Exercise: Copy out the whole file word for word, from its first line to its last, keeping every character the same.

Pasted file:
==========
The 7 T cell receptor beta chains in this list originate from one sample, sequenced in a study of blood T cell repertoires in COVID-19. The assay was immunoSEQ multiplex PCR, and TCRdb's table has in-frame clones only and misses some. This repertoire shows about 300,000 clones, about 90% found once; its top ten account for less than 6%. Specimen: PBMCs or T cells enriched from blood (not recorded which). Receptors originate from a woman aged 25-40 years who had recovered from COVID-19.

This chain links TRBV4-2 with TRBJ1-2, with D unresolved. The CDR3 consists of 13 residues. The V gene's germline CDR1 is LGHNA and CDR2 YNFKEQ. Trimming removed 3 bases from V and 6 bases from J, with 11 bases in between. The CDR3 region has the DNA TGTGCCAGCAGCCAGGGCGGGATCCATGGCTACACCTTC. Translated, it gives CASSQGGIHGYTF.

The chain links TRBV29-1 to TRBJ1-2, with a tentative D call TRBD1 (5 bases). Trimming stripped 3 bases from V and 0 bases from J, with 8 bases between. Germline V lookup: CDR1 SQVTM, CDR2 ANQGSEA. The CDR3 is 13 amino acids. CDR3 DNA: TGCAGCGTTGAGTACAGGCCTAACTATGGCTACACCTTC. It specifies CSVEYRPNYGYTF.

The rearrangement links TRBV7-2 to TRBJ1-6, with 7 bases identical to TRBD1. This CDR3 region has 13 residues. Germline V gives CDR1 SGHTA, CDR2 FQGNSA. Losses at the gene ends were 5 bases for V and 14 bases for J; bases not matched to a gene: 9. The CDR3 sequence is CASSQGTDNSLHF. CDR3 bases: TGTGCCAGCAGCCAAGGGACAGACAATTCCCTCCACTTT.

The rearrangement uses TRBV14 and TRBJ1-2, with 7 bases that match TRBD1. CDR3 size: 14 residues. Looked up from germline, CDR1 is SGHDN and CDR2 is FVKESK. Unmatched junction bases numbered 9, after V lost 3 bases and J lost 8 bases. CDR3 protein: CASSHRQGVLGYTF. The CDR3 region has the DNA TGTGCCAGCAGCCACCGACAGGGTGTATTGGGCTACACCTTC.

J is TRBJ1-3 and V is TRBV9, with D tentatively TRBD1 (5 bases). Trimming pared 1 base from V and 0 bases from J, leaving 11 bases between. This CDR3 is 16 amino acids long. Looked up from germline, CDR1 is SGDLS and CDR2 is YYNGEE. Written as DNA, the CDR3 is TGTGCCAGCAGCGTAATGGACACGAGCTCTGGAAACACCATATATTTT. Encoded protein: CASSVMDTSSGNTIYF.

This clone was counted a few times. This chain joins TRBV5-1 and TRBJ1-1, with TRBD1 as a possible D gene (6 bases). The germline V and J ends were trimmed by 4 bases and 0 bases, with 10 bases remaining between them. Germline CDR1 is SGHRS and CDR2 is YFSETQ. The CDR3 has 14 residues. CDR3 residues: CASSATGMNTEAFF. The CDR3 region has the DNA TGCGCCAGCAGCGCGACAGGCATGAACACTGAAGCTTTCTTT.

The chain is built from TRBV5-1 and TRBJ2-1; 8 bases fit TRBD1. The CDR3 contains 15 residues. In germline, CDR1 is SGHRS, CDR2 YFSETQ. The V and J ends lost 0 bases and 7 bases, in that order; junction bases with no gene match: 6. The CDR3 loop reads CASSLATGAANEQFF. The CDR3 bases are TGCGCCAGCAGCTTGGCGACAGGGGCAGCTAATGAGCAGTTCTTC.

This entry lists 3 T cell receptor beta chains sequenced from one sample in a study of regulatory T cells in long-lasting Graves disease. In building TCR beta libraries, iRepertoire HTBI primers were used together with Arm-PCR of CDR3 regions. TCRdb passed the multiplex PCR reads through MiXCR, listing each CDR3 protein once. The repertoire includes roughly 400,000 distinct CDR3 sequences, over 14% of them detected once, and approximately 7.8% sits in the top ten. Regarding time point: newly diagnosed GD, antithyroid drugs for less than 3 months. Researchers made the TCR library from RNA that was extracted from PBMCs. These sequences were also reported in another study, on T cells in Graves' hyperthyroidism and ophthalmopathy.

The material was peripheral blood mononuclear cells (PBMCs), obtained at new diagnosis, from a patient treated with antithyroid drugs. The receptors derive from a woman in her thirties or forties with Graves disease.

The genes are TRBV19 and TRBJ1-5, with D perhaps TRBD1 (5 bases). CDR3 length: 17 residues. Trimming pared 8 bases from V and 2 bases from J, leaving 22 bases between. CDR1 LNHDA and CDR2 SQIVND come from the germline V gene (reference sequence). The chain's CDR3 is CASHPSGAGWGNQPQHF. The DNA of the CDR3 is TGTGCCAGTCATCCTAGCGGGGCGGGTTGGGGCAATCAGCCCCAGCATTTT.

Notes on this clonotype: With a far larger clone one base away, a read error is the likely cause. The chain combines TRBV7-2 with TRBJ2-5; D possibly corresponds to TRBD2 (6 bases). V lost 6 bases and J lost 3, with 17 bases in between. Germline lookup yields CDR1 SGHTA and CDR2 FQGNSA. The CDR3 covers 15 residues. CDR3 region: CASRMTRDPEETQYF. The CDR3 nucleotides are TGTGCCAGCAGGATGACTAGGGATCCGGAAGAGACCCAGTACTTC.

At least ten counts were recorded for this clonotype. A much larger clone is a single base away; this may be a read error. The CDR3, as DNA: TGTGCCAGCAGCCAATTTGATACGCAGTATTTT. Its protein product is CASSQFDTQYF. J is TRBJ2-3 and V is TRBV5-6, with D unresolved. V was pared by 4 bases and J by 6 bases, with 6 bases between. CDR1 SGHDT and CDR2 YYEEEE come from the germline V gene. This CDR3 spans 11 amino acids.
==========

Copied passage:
The 7 T cell receptor beta chains in this list originate from one sample, sequenced in a study of blood T cell repertoires in COVID-19. The assay was immunoSEQ multiplex PCR, and TCRdb's table has in-frame clones only and misses some. This repertoire shows about 300,000 clones, about 90% found once; its top ten account for less than 6%. Specimen: PBMCs or T cells enriched from blood (not recorded which). Receptors originate from a woman aged 25-40 years who had recovered from COVID-19.

This chain links TRBV4-2 with TRBJ1-2, with D unresolved. The CDR3 consists of 13 residues. The V gene's germline CDR1 is LGHNA and CDR2 YNFKEQ. Trimming removed 3 bases from V and 6 bases from J, with 11 bases in between. The CDR3 region has the DNA TGTGCCAGCAGCCAGGGCGGGATCCATGGCTACACCTTC. Translated, it gives CASSQGGIHGYTF.

The chain links TRBV29-1 to TRBJ1-2, with a tentative D call TRBD1 (5 bases). Trimming stripped 3 bases from V and 0 bases from J, with 8 bases between. Germline V lookup: CDR1 SQVTM, CDR2 ANQGSEA. The CDR3 is 13 amino acids. CDR3 DNA: TGCAGCGTTGAGTACAGGCCTAACTATGGCTACACCTTC. It specifies CSVEYRPNYGYTF.

The rearrangement links TRBV7-2 to TRBJ1-6, with 7 bases identical to TRBD1. This CDR3 region has 13 residues. Germline V gives CDR1 SGHTA, CDR2 FQGNSA. Losses at the gene ends were 5 bases for V and 14 bases for J; bases not matched to a gene: 9. The CDR3 sequence is CASSQGTDNSLHF. CDR3 bases: TGTGCCAGCAGCCAAGGGACAGACAATTCCCTCCACTTT.

The rearrangement uses TRBV14 and TRBJ1-2, with 7 bases that match TRBD1. CDR3 size: 14 residues. Looked up from germline, CDR1 is SGHDN and CDR2 is FVKESK. Unmatched junction bases numbered 9, after V lost 3 bases and J lost 8 bases. CDR3 protein: CASSHRQGVLGYTF. The CDR3 region has the DNA TGTGCCAGCAGCCACCGACAGGGTGTATTGGGCTACACCTTC.

J is TRBJ1-3 and V is TRBV9, with D tentatively TRBD1 (5 bases). Trimming pared 1 base from V and 0 bases from J, leaving 11 bases between. This CDR3 is 16 amino acids long. Looked up from germline, CDR1 is SGDLS and CDR2 is YYNGEE. Written as DNA, the CDR3 is TGTGCCAGCAGCGTAATGGACACGAGCTCTGGAAACACCATATATTTT. Encoded protein: CASSVMDTSSGNTIYF.

This clone was counted a few times. This chain joins TRBV5-1 and TRBJ1-1, with TRBD1 as a possible D gene (6 bases). The germline V and J ends were trimmed by 4 bases and 0 bases, with 10 bases remaining between them. Germline CDR1 is SGHRS and CDR2 is YFSETQ. The CDR3 has 14 residues. CDR3 residues: CASSATGMNTEAFF. The CDR3 region has the DNA TGCGCCAGCAGCGCGACAGGCATGAACACTGAAGCTTTCTTT.

The chain is built from TRBV5-1 and TRBJ2-1; 8 bases fit TRBD1. The CDR3 contains 15 residues. In germline, CDR1 is SGHRS, CDR2 YFSETQ. The V and J ends lost 0 bases and 7 bases, in that order; junction bases with no gene match: 6. The CDR3 loop reads CASSLATGAANEQFF. The CDR3 bases are TGCGCCAGCAGCTTGGCGACAGGGGCAGCTAATGAGCAGTTCTTC.

This entry lists 3 T cell receptor beta chains sequenced from one sample in a study of regulatory T cells in long-lasting Graves disease. In building TCR beta libraries, iRepertoire HTBI primers were used together with Arm-PCR of CDR3 regions. TCRdb passed the multiplex PCR reads through MiXCR, listing each CDR3 protein once. The repertoire includes roughly 400,000 distinct CDR3 sequences, over 14% of them detected once, and approximately 7.8% sits in the top ten. Regarding time point: newly diagnosed GD, antithyroid drugs for less than 3 months. Researchers made the TCR library from RNA that was extracted from PBMCs. These sequences were also reported in another study, on T cells in Graves' hyperthyroidism and ophthalmopathy.

The material was peripheral blood mononuclear cells (PBMCs), obtained at new diagnosis, from a patient treated with antithyroid drugs. The receptors derive from a woman in her thirties or forties with Graves disease.

The genes are TRBV19 and TRBJ1-5, with D perhaps TRBD1 (5 bases). CDR3 length: 17 residues. Trimming pared 8 bases from V and 2 bases from J, leaving 22 bases between. CDR1 LNHDA and CDR2 SQIVND come from the germline V gene (reference sequence). The chain's CDR3 is CASHPSGAGWGNQPQHF. The DNA of the CDR3 is TGTGCCAGTCATCCTAGCGGGGCGGGTTGGGGCAATCAGCCCCAGCATTTT.

Notes on this clonotype: With a far larger clone one base away, a read error is the likely cause. The chain combines TRBV7-2 with TRBJ2-5; D possibly corresponds to TRBD2 (6 bases). V lost 6 bases and J lost 3, with 17 bases in between. Germline lookup yields CDR1 SGHTA and CDR2 FQGNSA. The CDR3 covers 15 residues. CDR3 region: CASRMTRDPEETQYF. The CDR3 nucleotides are TGTGCCAGCAGGATGACTAGGGATCCGGAAGAGACCCAGTACTTC.

At least ten counts were recorded for this clonotype. A much larger clone is a single base away; this may be a read error. The CDR3, as DNA: TGTGCCAGCAGCCAATTTGATACGCAGTATTTT. Its protein product is CASSQFDTQYF. J is TRBJ2-3 and V is TRBV5-6, with D unresolved. V was pared by 4 bases and J by 6 bases, with 6 bases between. CDR1 SGHDT and CDR2 YYEEEE come from the germline V gene. This CDR3 spans 11 amino acids.